The renal system
Inside the kidney
Ultrafiltration is when small molecules in the blood are filtered under high pressure into the Bowman's capsule. They then pass along the nephron. Small filtered molecules include salt, water, glucose and urea. Large molecules in the blood (e.g. proteins) and blood cells are not filtered, they stay in the blood.
Reabsorption - Urea is a toxin made from excess protein. It stays in the nephron and passes down the collectin duct in the urine to the bladder. Glucose is an important energy store. It is always reabsorbed back into the blood. Water (or salt) may be in excess or be very low in the body. If in excess it is not reabsorbed; if it is low then it is reabsorbed.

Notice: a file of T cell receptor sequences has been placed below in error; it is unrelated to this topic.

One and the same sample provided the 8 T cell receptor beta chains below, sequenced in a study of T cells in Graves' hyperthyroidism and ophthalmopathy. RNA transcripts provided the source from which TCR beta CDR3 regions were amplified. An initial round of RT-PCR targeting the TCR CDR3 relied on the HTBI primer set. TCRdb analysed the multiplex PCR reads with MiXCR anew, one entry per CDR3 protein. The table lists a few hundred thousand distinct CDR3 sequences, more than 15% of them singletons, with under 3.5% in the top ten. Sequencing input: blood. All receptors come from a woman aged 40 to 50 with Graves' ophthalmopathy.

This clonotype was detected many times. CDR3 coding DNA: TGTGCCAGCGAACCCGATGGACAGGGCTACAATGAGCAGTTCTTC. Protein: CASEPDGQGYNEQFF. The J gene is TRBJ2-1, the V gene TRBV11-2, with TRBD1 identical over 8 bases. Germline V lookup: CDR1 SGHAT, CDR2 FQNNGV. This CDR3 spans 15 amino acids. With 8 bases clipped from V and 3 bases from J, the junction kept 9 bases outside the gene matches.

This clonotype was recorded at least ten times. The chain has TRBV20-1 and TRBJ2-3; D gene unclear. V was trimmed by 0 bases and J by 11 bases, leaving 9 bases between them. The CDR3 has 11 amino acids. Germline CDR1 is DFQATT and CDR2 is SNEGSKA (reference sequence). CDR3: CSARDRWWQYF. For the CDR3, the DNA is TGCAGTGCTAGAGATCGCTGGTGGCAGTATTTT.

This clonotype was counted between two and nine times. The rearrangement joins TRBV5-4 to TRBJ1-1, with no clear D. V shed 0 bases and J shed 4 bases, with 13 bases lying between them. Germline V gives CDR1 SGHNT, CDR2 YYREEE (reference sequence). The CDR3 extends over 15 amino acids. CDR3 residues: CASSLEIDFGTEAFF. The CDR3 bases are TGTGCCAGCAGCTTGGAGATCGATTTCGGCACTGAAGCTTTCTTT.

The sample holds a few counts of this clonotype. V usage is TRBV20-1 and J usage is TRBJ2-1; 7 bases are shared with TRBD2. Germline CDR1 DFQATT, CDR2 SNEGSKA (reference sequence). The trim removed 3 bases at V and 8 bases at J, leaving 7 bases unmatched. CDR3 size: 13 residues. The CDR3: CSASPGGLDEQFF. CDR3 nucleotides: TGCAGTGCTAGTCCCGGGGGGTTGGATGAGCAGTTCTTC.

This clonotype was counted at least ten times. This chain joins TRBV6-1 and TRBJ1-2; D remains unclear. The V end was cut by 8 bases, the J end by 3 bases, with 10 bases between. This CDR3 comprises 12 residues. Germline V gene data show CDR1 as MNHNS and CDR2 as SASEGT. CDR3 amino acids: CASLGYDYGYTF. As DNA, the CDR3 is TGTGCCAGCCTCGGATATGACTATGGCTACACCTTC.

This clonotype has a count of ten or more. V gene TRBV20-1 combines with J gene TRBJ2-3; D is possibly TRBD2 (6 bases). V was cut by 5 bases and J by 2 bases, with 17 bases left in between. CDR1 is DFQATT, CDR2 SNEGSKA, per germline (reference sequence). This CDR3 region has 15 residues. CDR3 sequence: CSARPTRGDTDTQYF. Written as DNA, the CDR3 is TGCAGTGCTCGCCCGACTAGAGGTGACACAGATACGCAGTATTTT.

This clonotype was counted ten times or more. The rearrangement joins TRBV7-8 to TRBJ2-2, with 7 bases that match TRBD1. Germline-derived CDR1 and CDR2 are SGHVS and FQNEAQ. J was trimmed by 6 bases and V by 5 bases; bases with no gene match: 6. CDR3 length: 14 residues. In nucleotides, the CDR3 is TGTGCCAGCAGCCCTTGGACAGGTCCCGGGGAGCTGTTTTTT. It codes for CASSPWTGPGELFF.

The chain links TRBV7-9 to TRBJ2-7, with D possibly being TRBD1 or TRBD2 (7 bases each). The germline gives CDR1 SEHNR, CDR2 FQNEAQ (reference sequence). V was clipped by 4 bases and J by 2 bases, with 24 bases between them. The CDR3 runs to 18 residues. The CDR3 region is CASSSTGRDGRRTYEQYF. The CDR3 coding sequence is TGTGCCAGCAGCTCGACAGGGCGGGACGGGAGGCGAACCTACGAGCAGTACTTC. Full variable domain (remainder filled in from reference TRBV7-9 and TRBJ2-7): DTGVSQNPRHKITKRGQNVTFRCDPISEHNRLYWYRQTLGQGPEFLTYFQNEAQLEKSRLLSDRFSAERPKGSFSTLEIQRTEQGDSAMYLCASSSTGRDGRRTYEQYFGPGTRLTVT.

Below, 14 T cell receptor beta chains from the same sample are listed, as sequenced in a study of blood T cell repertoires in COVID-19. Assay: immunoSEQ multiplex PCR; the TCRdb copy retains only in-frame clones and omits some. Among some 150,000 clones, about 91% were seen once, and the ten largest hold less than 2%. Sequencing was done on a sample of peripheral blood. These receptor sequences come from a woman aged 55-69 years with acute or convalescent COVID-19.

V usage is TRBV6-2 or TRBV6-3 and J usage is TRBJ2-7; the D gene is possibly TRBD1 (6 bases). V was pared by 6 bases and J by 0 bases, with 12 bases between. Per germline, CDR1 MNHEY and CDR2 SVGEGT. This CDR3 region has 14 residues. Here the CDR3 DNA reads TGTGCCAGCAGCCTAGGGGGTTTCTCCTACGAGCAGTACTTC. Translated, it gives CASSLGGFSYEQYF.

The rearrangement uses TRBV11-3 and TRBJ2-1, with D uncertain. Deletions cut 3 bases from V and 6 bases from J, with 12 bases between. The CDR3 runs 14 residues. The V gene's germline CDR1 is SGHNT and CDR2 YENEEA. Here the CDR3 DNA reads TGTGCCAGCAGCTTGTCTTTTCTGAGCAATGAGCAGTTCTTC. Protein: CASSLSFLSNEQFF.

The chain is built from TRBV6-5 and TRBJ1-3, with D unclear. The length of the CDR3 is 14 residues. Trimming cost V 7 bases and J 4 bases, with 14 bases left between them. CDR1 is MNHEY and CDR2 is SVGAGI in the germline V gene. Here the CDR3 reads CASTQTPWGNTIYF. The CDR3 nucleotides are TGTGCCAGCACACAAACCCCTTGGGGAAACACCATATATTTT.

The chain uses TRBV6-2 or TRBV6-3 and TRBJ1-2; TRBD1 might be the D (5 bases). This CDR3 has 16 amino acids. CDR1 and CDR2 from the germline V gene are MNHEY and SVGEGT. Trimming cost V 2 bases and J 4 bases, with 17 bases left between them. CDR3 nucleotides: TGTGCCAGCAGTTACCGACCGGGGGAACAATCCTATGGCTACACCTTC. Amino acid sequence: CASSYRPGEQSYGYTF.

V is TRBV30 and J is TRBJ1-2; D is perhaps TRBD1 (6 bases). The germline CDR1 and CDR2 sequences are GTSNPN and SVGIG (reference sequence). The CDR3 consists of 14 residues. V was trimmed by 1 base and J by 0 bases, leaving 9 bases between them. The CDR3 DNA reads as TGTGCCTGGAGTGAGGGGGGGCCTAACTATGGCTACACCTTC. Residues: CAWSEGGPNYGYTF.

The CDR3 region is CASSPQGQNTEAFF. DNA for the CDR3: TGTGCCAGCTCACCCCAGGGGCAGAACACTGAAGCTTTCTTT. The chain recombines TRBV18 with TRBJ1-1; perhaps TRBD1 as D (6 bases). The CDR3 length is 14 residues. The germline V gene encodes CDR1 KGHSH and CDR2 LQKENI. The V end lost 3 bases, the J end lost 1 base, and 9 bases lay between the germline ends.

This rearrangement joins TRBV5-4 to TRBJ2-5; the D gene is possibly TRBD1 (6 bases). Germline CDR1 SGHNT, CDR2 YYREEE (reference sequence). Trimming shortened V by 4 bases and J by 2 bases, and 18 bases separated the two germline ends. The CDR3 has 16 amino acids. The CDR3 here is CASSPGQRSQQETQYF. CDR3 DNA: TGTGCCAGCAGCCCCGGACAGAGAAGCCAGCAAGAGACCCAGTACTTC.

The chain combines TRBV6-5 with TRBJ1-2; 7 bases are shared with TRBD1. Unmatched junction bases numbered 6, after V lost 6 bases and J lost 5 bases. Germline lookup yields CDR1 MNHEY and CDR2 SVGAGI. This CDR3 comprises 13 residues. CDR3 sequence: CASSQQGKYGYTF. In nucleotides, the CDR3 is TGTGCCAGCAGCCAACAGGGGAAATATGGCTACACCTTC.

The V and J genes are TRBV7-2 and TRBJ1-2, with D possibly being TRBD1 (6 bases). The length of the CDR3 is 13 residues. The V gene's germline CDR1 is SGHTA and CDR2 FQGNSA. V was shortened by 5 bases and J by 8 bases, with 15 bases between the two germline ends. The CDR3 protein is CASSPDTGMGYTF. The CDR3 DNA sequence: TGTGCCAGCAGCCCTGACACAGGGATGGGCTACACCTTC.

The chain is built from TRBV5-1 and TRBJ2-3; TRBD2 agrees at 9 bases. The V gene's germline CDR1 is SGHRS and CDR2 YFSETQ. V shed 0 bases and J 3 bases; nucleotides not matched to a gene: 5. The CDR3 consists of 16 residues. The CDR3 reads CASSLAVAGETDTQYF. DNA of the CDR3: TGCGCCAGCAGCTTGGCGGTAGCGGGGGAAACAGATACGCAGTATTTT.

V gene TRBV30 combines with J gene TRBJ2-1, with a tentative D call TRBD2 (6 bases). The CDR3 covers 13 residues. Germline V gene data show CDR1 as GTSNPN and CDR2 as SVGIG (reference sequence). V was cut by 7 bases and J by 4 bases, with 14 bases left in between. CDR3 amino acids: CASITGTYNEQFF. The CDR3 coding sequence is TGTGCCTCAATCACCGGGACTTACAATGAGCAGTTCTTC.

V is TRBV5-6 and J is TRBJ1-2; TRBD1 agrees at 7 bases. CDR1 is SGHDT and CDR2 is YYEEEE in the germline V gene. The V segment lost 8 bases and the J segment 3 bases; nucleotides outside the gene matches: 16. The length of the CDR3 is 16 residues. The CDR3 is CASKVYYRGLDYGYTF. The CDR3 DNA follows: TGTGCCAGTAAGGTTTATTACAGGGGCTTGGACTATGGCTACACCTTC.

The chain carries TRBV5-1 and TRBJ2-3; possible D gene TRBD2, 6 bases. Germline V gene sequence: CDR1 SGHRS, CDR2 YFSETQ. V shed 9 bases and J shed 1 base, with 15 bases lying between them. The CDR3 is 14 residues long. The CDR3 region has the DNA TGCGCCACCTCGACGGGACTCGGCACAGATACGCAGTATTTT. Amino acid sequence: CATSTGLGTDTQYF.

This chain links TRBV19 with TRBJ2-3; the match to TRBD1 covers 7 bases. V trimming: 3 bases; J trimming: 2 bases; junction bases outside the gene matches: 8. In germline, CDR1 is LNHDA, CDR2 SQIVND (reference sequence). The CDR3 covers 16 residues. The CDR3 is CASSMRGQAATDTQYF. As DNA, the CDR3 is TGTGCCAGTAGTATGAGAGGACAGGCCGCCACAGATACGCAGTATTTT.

Release of wastes - The urine contains urea, no glucose (unless diabetic) and varying levels of salt and water.
How a dialysis machine works
You have to use a donor kidney with a similar tissue type (perhaps from a relative) because similar antigens mean less chance of organ rejection.
You have to use radiation on the patient's bone marrow to decrease white blood cell production because white blood cells may "attack" the new kidney
You have to use immunosuppressant drugs that suppress the immune response to reduce the chances of rejection
After the operation, the recipient has to be kept in totally sterile conditions so decrease the chance of other infections taking hold (especially since their immune systems have been deliberately weakened)
- No hospital visits
- Better quality of life than if on dialysis machine
- Have to take drugs which have side effects
- Greater risk of infections
- Long waiting lists
- Moral issues